Nathaniel Chalobah is ready to stake his claim as London's best new baller. After coming of age at Chelsea, the 23-year-old made the jump to North London with Watford he's on track to becoming one of the Premier League's most dynamic and entertaining prospects.
Chalobah's style of play is London through and through. There's an irrepressible confidence and control to his game, alongside an attitude that only comes from growing up in the city. The pitch, much like the cages and courts he grew up in, is treated like a blank canvas for expression and creativity.
It's this unmistakable vibe that's led to Chalobah being selected as one of 258 inspirational Londoners to appear in Nike's new campaign, 'Nothing Beats a Londoner', which celebrates the city's global contribution to sport and culture.
Nathaniel Chalobah opened up to talk about why inner cities are the perfect breeding ground for elite athletes and why Gipsy Hill will always feel like home.
“I wish I could go back and see if kids still play out on the estate like we used to.”
VERSUS: What was it like growing up in Gipsy Hill?
Nathaniel Chalobah: I lived on an estate and we had a cage, so everyone would play football there, and everyone knew each other. Growing up was fun times. It was a rough area, but as I got older I got to know more people and it got better. Everyone enjoyed doing different things but when we had the chance to play football, everyone got along. It was really competitive, but I have some really good memories and I wish I could go back and see if kids still play out on the estate like we used to.
Do you think playing on the estates has translated into how you play football now?
Yeah in a way. When we were younger it was about who had the most tricks, who could do the most nutmegs, who had the most flair and I would stay out and do tricks outside my garden for ages. But when I signed for an academy and started doing tricks I realised it’s a lot harder than that. As the game goes on, you’ve got to learn a lot more.
Do you think playing football that young had a positive impact on you?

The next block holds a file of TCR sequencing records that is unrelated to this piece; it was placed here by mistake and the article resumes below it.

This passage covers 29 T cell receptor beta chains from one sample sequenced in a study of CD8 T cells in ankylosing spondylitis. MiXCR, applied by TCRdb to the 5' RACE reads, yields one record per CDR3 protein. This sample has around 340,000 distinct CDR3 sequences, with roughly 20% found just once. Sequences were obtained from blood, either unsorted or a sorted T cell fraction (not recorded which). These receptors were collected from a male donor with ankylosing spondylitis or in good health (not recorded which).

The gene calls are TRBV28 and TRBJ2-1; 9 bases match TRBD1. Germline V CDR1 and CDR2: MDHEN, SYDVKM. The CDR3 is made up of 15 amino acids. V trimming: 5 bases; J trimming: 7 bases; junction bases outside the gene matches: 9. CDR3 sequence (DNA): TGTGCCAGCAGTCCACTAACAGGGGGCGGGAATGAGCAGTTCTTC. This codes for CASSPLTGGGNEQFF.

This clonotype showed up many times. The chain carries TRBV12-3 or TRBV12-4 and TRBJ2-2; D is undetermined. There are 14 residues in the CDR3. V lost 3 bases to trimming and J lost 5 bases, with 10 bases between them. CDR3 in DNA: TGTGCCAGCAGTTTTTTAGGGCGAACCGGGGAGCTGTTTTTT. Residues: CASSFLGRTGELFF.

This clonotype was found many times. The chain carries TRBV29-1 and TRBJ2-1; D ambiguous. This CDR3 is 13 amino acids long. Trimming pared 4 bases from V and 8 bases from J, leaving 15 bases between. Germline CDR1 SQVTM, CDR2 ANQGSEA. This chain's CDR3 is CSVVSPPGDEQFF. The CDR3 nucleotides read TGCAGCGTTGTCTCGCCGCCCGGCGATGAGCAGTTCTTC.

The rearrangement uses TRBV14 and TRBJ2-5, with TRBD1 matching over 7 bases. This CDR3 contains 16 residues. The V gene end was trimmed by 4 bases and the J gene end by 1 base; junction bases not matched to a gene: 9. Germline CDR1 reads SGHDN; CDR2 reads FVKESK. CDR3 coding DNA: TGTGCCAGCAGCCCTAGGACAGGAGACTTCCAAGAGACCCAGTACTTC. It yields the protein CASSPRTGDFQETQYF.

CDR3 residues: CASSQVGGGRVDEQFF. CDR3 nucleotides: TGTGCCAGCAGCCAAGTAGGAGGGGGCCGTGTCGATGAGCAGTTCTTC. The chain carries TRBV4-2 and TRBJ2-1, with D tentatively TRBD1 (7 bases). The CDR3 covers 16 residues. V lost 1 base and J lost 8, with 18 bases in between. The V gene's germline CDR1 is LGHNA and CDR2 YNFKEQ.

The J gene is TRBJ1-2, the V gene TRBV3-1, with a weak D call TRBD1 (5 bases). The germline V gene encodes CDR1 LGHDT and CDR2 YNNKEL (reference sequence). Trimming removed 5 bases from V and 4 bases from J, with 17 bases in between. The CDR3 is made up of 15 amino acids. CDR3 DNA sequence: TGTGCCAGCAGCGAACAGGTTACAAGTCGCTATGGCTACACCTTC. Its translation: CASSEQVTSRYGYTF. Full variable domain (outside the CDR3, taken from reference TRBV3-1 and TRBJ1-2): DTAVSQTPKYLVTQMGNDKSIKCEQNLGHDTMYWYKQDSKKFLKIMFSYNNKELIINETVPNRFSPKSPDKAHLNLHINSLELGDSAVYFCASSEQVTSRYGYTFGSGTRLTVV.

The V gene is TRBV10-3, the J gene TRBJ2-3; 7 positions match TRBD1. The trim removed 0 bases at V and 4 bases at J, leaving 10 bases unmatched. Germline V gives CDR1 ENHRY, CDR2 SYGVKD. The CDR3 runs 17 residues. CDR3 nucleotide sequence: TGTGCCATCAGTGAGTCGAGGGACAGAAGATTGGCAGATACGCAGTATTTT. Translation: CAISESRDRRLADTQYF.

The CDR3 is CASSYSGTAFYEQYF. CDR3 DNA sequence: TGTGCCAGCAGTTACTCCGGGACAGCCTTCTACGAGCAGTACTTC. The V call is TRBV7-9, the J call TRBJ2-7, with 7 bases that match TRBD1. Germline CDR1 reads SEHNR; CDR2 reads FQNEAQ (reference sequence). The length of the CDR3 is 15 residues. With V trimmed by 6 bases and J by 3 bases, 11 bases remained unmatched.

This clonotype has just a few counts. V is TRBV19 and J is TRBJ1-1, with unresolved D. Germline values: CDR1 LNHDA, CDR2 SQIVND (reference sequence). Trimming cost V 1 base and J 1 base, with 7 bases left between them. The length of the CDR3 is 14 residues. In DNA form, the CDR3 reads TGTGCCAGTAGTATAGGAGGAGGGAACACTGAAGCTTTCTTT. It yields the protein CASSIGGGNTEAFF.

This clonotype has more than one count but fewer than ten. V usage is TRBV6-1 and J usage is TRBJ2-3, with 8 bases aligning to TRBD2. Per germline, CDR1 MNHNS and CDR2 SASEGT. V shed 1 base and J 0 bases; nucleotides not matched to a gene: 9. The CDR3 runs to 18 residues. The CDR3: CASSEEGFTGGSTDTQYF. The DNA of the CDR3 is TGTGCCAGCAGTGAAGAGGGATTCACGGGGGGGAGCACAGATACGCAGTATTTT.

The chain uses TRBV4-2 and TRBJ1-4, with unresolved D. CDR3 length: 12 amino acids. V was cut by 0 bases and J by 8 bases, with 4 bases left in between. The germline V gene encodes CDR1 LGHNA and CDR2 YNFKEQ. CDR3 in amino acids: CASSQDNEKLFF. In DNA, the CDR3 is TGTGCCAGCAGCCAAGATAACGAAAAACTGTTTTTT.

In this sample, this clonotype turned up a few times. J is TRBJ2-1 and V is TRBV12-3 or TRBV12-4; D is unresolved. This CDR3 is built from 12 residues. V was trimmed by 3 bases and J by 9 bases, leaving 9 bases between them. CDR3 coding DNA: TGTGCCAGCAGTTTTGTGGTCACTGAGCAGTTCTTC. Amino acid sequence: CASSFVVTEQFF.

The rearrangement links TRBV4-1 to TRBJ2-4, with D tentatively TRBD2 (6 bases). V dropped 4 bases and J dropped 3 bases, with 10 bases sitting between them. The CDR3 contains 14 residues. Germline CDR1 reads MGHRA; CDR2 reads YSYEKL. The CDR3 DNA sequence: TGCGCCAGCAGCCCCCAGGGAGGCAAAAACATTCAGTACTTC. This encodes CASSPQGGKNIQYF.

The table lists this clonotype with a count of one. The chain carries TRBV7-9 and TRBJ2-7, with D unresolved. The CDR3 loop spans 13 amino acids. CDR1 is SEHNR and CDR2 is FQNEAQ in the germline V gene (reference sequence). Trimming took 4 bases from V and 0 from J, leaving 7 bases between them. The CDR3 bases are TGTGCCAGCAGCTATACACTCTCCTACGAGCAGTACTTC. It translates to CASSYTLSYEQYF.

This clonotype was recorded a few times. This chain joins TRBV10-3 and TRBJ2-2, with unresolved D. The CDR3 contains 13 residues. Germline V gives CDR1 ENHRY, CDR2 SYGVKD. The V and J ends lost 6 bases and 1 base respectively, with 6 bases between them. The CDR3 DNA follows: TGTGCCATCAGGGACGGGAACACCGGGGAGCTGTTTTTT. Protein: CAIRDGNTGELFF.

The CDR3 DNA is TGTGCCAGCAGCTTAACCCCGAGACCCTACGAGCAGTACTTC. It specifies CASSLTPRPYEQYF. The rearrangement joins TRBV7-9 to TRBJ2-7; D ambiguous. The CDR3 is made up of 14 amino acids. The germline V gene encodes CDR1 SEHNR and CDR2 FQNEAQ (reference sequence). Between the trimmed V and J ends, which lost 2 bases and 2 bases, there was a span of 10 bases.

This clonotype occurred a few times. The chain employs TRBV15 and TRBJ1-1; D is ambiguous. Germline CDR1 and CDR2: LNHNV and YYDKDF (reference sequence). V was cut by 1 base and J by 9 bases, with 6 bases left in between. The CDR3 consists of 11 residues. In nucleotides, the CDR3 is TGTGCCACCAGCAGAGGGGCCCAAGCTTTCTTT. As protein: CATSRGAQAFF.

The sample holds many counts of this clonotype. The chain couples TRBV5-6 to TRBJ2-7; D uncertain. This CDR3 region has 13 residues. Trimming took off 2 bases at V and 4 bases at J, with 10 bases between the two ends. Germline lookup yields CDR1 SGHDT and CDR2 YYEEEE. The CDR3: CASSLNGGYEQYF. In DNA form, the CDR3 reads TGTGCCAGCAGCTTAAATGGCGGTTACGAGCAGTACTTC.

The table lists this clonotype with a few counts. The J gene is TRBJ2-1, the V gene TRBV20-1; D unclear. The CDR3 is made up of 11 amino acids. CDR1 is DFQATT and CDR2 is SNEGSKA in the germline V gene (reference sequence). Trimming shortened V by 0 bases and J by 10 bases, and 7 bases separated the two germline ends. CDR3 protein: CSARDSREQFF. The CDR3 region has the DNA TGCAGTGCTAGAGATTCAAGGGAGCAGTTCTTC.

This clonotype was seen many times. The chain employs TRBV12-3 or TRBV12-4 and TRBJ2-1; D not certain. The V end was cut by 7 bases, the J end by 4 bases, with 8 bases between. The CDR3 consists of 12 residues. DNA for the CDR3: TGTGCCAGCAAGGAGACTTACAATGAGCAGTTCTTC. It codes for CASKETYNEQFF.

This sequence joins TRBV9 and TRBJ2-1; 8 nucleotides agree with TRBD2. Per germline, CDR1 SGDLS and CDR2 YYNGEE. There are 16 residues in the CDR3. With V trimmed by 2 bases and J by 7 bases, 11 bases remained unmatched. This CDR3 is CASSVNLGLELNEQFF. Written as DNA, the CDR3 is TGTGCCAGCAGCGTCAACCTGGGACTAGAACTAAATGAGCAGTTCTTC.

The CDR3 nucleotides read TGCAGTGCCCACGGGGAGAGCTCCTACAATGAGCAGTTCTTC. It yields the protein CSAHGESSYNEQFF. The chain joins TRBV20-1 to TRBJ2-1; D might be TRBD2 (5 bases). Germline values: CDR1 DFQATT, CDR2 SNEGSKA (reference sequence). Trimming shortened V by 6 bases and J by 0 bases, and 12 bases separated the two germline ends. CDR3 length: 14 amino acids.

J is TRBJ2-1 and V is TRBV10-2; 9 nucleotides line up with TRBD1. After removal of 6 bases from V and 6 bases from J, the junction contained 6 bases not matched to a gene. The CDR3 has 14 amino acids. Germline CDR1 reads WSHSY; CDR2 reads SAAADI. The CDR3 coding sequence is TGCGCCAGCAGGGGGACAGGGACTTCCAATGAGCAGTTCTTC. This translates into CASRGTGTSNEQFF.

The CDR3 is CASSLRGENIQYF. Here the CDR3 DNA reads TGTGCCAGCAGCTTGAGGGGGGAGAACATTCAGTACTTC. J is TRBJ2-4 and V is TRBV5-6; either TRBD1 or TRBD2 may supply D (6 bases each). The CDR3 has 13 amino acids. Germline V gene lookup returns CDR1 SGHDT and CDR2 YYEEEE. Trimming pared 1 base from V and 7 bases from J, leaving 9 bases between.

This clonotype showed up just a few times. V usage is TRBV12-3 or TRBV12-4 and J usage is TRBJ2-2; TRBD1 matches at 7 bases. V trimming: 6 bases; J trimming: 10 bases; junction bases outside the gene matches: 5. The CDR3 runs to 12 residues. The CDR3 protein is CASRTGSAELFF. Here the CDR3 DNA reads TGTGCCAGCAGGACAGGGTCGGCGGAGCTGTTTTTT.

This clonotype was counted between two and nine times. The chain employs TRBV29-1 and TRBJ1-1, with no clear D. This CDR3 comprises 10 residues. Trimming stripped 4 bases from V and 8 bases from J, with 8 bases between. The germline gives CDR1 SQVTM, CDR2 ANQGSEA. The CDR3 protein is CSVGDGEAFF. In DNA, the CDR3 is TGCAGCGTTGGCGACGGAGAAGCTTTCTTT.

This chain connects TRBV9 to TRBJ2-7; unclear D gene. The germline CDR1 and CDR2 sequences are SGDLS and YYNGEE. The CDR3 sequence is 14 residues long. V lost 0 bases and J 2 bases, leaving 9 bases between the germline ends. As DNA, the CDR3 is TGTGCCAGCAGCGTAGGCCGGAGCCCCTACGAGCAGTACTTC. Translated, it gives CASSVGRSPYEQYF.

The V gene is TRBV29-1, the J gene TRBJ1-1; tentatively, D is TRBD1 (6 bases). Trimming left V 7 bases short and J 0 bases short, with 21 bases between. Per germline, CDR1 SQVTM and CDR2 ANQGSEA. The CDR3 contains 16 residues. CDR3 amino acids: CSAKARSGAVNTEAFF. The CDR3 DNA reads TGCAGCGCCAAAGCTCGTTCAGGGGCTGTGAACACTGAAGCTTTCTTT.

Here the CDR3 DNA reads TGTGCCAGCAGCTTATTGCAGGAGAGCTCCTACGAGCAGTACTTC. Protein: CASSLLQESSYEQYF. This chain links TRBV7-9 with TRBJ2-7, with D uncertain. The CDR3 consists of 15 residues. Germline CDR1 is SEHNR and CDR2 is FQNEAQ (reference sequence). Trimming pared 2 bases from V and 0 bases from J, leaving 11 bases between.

Definitely. Especially having a cage on the estate, if you went in there everyone knew you were going to play football. Then other estates would come around and we would have tournaments. Stuff like that.
“I’m a South London boy. When I went to different tournaments I wanted to compete against the best in different boroughs.”
What are some of your favourite things about London?
Just the hustle and bustle of everything, and the diversity of everything. I can go into town and see so many different people, nationalities, languages, and that is one of the best things about London for me.
What do you think makes young Londoners like yourself so unique and aspirational?
Personally, it’s that I’m a South London boy. When I went to different tournaments I wanted to compete against the best in different boroughs. We would always have the London Youth Games and it would be so competitive. But I feel like everyone has their own identity in London.
What advice would you give to young Londoners trying to chase their dreams and be the best versions of themselves?
Believe in yourself, work hard and stay focused as much as you can. If you’ve got a goal, stick to it.
Why does nothing beat a Londoner?
That’s quite powerful to me, because it means that we’re quite strong and, despite being from different areas and boroughs, we’re all very united.
To find out more about the Nothing Beats a Londoner campaign and sign up to Beat This Week, visit Nike.com.